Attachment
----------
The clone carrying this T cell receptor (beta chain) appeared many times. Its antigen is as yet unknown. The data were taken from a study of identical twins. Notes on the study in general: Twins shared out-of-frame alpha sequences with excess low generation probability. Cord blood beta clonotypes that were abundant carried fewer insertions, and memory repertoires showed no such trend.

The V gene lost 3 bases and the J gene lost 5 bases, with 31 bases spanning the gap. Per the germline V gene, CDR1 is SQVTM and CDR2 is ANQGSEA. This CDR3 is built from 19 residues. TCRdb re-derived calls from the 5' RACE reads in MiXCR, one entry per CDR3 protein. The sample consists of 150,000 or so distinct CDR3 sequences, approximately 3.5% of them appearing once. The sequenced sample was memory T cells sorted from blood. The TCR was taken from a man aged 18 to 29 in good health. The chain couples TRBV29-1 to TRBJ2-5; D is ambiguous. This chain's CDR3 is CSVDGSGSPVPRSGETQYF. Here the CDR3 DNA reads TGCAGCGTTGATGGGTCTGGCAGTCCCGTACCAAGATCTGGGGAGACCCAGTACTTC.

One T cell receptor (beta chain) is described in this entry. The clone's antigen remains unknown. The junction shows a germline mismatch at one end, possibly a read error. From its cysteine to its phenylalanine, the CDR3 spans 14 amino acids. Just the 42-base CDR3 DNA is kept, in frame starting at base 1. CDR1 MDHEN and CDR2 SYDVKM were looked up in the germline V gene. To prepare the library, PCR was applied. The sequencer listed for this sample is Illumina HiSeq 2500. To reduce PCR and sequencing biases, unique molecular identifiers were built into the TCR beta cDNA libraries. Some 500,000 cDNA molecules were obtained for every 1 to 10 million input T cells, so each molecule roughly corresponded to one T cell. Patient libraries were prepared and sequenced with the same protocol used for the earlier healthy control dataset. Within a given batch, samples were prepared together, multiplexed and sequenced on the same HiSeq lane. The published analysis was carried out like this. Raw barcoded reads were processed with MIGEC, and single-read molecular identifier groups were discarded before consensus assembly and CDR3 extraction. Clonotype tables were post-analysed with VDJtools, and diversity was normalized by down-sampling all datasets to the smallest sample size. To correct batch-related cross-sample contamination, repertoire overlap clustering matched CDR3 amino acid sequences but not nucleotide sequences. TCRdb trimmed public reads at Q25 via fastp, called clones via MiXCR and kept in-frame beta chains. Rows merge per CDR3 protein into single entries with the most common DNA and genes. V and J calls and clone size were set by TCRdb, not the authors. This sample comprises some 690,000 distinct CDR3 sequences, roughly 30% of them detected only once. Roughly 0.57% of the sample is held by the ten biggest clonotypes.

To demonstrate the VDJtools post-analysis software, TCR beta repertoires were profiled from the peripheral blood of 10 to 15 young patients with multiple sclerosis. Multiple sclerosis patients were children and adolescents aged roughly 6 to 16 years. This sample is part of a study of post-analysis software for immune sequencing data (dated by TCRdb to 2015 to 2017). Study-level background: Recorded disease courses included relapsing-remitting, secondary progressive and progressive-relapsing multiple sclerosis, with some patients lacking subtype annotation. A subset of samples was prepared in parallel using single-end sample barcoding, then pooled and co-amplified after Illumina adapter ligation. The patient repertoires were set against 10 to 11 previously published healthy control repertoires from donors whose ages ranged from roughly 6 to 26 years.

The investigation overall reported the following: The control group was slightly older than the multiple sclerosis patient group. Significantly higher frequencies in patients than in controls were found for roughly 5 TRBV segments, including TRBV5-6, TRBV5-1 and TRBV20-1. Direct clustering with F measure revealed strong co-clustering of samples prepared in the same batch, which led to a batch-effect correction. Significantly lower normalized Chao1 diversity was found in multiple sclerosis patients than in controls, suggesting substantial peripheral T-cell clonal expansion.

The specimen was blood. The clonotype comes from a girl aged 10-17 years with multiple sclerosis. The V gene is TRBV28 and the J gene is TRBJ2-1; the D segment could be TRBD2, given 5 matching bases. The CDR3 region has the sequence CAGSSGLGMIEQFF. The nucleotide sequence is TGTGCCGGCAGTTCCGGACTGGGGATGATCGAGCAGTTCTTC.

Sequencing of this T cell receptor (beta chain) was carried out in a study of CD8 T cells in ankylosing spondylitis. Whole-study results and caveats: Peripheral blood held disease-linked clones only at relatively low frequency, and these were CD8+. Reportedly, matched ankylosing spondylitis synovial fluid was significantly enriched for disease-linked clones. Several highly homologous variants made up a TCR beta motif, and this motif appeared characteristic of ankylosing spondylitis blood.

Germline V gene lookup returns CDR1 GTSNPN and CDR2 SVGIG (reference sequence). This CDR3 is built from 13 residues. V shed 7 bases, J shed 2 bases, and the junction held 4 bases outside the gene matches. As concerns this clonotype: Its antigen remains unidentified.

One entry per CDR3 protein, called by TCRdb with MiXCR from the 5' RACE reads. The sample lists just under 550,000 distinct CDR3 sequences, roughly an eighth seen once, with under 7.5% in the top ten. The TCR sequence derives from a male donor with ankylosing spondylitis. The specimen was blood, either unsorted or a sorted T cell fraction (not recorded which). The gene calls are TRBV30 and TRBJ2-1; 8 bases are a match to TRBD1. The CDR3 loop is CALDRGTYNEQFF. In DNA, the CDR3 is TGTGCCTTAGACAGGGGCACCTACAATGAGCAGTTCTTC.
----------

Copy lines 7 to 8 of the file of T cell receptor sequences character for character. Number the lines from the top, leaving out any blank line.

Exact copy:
Sequencing of this T cell receptor (beta chain) was carried out in a study of CD8 T cells in ankylosing spondylitis. Whole-study results and caveats: Peripheral blood held disease-linked clones only at relatively low frequency, and these were CD8+. Reportedly, matched ankylosing spondylitis synovial fluid was significantly enriched for disease-linked clones. Several highly homologous variants made up a TCR beta motif, and this motif appeared characteristic of ankylosing spondylitis blood.

Germline V gene lookup returns CDR1 GTSNPN and CDR2 SVGIG (reference sequence). This CDR3 is built from 13 residues. V shed 7 bases, J shed 2 bases, and the junction held 4 bases outside the gene matches. As concerns this clonotype: Its antigen remains unidentified.